The trick for restoring the amps to their as-new performance was to concentrate on the resistors. Many of these are Erie ceramic-bodied carbon compositions and it’s well-known that these will often have drifted high in value and developed significant noise over the 60 years or so since they were made. 

What’s less well-known is that they can also have become non-linear. If this has happened to one which is in a critical circuit position then it can easily push the amps distortion level well above 0.1%.

For the sake of authenticity I have restored my amps using only the resistor types that they were originally supplied with. I had to sort through quite a few Erie carbon comps before I found enough which still worked like new. But having done so my amps are now proof that Harold Leak really could deliver on his promises. Oh, and they sound lovely too!

Best regards,

Graeme Hirst





Leak TL12 amplifier under test, the Hewlett Packard 8903A analyser showing 0.0765% distortion, whilst the Hewlett Packard HP3561A spectrum analyser (top) shows it is primarily second harmonic in nature. Not bad for such a venerable old amplifier, proof of Leak's claims, the reason they sound gorgeous – and why they now fetch big prices! 


Hi Graeme. Thanks for your letter, and in particular for the carefully staged picture showing an HP8903B and HP3561A in action – both great analysers we use today.

I agree with your sentiment that “a bit rubbish” is over-exaggerated and they were never quite this, but I hope the rest of the piece was interesting.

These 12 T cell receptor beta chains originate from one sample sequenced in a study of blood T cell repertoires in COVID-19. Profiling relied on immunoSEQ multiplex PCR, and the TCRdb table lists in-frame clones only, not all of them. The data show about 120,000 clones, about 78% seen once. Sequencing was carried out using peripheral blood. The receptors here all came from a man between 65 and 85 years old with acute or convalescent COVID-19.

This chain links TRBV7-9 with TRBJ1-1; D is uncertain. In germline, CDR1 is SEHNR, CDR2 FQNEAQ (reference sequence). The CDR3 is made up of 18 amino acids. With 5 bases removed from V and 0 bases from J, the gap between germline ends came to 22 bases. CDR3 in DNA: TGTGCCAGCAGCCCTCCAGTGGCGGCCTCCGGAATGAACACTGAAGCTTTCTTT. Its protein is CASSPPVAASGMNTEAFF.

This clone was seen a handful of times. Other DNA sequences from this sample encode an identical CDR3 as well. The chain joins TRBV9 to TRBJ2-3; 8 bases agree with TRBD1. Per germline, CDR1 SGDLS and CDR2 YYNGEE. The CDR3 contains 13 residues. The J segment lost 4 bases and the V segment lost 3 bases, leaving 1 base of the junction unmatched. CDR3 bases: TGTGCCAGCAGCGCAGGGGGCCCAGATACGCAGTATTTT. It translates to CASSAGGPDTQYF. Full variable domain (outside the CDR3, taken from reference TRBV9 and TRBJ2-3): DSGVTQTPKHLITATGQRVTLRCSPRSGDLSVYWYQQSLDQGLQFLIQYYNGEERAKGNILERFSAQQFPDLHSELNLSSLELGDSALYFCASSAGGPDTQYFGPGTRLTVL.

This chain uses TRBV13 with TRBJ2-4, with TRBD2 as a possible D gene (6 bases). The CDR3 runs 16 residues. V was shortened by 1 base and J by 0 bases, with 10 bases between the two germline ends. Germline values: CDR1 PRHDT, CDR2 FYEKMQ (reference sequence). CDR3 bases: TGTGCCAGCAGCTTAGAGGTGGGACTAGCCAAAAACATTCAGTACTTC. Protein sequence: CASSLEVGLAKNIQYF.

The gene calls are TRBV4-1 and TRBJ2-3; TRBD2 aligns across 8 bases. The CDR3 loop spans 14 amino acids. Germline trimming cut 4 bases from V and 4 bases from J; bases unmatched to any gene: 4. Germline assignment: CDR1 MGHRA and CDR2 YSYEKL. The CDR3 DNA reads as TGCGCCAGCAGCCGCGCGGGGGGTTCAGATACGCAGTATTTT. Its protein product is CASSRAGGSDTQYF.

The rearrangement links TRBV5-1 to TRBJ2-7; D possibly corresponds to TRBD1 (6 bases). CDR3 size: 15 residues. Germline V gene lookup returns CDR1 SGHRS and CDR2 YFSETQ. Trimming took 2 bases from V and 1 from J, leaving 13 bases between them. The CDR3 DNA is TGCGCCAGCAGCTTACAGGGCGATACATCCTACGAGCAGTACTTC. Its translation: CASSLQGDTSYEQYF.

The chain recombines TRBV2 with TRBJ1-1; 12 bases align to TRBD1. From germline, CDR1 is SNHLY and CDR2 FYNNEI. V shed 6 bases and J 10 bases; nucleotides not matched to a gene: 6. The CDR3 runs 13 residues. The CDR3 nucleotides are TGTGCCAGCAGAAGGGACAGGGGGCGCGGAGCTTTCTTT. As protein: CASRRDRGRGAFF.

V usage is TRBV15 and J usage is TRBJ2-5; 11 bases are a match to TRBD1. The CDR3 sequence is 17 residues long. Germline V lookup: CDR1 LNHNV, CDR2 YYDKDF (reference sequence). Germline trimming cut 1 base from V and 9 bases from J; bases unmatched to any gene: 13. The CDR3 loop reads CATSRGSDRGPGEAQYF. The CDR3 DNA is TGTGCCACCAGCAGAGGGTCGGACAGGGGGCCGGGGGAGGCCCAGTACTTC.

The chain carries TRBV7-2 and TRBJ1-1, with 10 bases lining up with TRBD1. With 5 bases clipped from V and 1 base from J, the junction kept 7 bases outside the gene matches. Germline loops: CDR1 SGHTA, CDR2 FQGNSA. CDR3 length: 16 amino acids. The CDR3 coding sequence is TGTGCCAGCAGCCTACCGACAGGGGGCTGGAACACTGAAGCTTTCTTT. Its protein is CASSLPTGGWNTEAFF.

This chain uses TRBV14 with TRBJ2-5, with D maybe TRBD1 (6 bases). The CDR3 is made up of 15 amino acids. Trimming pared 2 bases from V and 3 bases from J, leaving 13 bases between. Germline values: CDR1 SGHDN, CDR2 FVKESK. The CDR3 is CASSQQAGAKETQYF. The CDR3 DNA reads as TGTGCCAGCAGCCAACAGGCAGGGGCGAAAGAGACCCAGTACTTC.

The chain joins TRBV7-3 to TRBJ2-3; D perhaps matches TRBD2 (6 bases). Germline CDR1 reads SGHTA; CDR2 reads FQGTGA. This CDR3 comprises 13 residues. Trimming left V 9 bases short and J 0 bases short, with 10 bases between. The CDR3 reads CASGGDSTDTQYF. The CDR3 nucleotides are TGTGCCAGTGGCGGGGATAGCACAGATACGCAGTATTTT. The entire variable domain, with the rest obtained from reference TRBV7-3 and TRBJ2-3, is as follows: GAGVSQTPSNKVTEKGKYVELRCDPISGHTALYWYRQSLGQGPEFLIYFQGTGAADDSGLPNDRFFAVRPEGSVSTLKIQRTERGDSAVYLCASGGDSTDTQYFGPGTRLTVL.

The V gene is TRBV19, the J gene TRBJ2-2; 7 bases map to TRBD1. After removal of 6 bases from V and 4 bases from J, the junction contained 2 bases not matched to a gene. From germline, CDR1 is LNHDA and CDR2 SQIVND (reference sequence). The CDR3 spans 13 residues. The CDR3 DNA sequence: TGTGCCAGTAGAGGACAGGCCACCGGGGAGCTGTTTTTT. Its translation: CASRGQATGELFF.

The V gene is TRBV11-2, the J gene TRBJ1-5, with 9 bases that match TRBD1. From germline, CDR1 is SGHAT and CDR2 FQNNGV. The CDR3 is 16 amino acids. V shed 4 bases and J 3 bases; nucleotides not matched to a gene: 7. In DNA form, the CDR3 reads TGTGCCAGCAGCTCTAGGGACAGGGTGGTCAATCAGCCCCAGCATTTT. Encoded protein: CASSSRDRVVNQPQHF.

The difference between renovation and restoration is rarely made. Most people renovate with new components I believe. Finding and using original parts strikes me as a challenge. Are electrolytics a problem? Do you have a source of New Old Stock, or do you use your own scavenged parts? True restoration, including its merits, is rarely talked about. The amps look lovely, by the way. NK


Yes, finding and using original parts is indeed a challenge. It’s just about possible with resistors, although you may well have to accept some compromise in performance. I suspect I could improve the less good amp, at least to the standard of the better one, if I was prepared to use new metal film resistors. But I prefer to stick to originals if I can. 

This is often impossible with capacitors though. I used new replacement caps throughout these amps, with two exceptions. The 1n0’s in the feedback paths were originally TCC films. These had both drifted quite a long way. I replaced them with Mullard mustards which are still widely available, excellent performers and contemporary with at least the later TL/12.1s. 

The smoothing block in one amp was still in good order so I left it that way. In the other I needed to re-stuff it and I used modern polypropylene film caps rather than PIOs. I couldn’t find any pre-canned PIOs that would have fitted and I felt that in the power supply, of all places, the impact on the amp’s sound of any change would be least. 

For the new caps I did try to use exactly the old technology. So I replaced the 0.25uF PIOs with 0.22uF ones from Jensen, who went to the trouble of selecting out high-value ones from their stock for me (and not charging me for this :-) ). All of mine are between 0.24uF and 0.25uF. The Jensen caps are also very similar in physical size to the originals.

The electrolytics are modern ones, chosen again to be roughly the right size. I didn’t like the look of the plastic sleeves so I stripped them off and re-labelled the caps using water-slide transfers before covering with transparent heat-shrink. They wouldn’t fool an expert for a moment. But at a glance I think they don’t look too bad (see attached pic).